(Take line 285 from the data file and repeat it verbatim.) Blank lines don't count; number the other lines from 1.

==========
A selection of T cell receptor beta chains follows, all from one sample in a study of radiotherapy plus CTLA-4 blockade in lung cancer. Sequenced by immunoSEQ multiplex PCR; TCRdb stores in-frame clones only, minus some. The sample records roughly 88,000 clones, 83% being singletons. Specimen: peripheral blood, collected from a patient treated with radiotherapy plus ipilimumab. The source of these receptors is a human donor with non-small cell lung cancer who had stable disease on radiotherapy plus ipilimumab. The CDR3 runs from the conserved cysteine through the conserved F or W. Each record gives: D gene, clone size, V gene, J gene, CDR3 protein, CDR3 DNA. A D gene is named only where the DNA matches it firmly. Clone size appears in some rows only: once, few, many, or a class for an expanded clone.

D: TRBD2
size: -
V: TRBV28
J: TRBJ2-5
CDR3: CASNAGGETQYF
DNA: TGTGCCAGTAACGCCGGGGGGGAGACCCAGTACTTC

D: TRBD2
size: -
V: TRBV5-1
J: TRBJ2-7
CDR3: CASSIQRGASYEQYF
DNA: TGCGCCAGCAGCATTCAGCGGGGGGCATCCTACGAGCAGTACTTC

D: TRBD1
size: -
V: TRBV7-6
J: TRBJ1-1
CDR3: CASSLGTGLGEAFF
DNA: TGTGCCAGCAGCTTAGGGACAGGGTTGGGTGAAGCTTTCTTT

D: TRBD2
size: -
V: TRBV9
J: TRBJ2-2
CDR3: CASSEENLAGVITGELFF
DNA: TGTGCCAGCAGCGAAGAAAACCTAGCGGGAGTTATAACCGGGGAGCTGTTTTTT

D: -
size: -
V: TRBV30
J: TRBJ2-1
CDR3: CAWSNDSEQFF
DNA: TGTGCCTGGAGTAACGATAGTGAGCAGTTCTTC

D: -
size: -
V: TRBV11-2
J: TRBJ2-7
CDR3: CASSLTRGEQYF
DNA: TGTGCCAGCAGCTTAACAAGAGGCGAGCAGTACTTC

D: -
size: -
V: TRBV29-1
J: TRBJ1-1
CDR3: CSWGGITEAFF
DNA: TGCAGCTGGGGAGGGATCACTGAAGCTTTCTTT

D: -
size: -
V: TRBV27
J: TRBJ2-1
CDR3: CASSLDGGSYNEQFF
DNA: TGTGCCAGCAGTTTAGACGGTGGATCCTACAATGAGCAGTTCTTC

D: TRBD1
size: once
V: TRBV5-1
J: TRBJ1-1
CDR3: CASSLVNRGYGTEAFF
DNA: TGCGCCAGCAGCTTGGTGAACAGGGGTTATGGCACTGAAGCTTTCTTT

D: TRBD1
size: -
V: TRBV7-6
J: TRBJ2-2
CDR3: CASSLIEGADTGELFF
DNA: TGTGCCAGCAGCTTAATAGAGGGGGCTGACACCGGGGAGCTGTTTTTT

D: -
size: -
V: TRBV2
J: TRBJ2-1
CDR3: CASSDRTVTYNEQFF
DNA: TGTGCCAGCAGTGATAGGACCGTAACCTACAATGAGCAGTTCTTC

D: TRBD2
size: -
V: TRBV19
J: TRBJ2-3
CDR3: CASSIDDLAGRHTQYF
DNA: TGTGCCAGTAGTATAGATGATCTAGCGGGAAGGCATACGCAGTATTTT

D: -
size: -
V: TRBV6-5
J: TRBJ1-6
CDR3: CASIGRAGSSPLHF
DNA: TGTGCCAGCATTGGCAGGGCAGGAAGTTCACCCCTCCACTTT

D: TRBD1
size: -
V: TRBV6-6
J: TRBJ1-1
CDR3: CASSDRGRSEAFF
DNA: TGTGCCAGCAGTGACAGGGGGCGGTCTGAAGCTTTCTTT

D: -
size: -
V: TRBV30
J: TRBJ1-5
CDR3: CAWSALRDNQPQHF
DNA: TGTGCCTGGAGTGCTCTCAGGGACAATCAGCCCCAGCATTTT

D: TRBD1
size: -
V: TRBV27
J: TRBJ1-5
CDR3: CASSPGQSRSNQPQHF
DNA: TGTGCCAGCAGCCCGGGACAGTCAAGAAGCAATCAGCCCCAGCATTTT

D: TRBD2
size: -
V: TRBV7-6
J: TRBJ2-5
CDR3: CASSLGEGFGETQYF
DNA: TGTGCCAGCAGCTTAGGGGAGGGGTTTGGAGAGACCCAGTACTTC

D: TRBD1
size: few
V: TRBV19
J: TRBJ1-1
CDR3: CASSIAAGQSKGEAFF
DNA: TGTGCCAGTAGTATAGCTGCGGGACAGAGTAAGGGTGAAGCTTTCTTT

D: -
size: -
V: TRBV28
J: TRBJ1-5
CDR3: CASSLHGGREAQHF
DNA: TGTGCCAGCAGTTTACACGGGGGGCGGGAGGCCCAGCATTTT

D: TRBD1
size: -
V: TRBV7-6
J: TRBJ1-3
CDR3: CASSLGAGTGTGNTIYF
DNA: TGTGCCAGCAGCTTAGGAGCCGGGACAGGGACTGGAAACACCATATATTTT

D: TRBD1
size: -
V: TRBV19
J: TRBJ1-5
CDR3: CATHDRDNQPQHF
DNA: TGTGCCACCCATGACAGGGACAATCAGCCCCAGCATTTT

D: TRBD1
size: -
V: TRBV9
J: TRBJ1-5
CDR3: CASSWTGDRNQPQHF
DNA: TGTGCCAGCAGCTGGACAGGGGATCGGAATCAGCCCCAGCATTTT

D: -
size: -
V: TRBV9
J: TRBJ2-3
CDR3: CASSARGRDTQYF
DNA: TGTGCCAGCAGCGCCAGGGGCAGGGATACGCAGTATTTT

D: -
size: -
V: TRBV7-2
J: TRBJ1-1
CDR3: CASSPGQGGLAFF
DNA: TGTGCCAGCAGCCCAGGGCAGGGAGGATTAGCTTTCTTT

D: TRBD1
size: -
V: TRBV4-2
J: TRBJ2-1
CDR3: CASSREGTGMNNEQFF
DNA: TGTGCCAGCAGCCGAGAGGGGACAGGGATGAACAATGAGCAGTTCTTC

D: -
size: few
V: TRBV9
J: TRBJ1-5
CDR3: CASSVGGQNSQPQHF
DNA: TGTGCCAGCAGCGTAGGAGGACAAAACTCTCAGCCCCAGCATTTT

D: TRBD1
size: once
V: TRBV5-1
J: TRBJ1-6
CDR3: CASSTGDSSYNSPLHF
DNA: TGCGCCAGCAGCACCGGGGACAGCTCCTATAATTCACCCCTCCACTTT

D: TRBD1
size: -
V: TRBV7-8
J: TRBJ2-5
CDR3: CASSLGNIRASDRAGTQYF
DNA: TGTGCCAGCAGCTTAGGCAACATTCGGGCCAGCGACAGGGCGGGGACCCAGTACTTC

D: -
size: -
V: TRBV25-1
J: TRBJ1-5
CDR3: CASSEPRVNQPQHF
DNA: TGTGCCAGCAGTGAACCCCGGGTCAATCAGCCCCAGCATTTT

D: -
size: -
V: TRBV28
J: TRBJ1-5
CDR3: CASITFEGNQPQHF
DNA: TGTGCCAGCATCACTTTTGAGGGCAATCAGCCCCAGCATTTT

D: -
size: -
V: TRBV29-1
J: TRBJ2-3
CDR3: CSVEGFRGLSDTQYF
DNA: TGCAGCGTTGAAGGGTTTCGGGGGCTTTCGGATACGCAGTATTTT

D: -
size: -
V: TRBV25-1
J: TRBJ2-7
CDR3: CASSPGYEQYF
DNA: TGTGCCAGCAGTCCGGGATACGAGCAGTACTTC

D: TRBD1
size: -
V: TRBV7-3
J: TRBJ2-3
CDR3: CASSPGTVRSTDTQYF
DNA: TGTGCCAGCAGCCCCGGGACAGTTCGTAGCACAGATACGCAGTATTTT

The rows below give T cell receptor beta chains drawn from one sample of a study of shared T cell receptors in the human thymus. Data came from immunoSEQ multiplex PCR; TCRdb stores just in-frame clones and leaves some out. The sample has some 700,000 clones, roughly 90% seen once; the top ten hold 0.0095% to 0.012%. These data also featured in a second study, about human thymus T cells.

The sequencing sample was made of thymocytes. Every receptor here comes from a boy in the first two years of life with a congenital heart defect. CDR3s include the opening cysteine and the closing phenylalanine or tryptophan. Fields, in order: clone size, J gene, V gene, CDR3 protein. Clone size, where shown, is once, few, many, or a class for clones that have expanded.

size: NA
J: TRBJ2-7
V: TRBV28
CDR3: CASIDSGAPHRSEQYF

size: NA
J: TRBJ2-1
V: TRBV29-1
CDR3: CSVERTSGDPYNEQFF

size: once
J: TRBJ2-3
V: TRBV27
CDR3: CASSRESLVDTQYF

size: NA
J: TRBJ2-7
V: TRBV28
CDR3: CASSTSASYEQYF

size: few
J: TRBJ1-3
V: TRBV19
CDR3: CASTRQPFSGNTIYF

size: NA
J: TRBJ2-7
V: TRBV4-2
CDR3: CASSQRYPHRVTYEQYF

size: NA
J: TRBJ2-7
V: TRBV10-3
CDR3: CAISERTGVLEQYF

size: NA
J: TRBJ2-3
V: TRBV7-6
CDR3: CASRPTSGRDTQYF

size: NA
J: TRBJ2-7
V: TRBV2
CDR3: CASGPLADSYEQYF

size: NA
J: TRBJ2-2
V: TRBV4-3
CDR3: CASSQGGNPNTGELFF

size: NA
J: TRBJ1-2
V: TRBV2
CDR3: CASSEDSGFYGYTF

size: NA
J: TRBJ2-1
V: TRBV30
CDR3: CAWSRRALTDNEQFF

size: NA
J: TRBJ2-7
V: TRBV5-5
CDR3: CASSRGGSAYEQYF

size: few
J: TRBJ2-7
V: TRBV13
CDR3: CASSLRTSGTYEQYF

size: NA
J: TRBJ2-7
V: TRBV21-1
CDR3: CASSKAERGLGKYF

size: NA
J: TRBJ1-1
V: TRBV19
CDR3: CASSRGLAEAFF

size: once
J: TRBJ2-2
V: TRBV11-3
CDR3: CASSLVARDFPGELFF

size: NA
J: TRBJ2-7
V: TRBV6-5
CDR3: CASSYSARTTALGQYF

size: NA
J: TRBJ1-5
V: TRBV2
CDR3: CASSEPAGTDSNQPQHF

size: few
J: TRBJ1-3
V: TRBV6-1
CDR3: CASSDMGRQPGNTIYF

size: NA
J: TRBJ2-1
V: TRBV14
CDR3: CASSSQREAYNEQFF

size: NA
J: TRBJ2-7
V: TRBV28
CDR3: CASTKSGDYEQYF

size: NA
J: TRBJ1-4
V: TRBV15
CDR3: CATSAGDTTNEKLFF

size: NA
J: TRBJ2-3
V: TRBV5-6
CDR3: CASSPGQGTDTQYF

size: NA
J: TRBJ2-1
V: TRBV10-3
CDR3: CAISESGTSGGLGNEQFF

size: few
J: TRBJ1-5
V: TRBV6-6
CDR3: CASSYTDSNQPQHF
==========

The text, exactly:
CDR3: CASSSQREAYNEQFF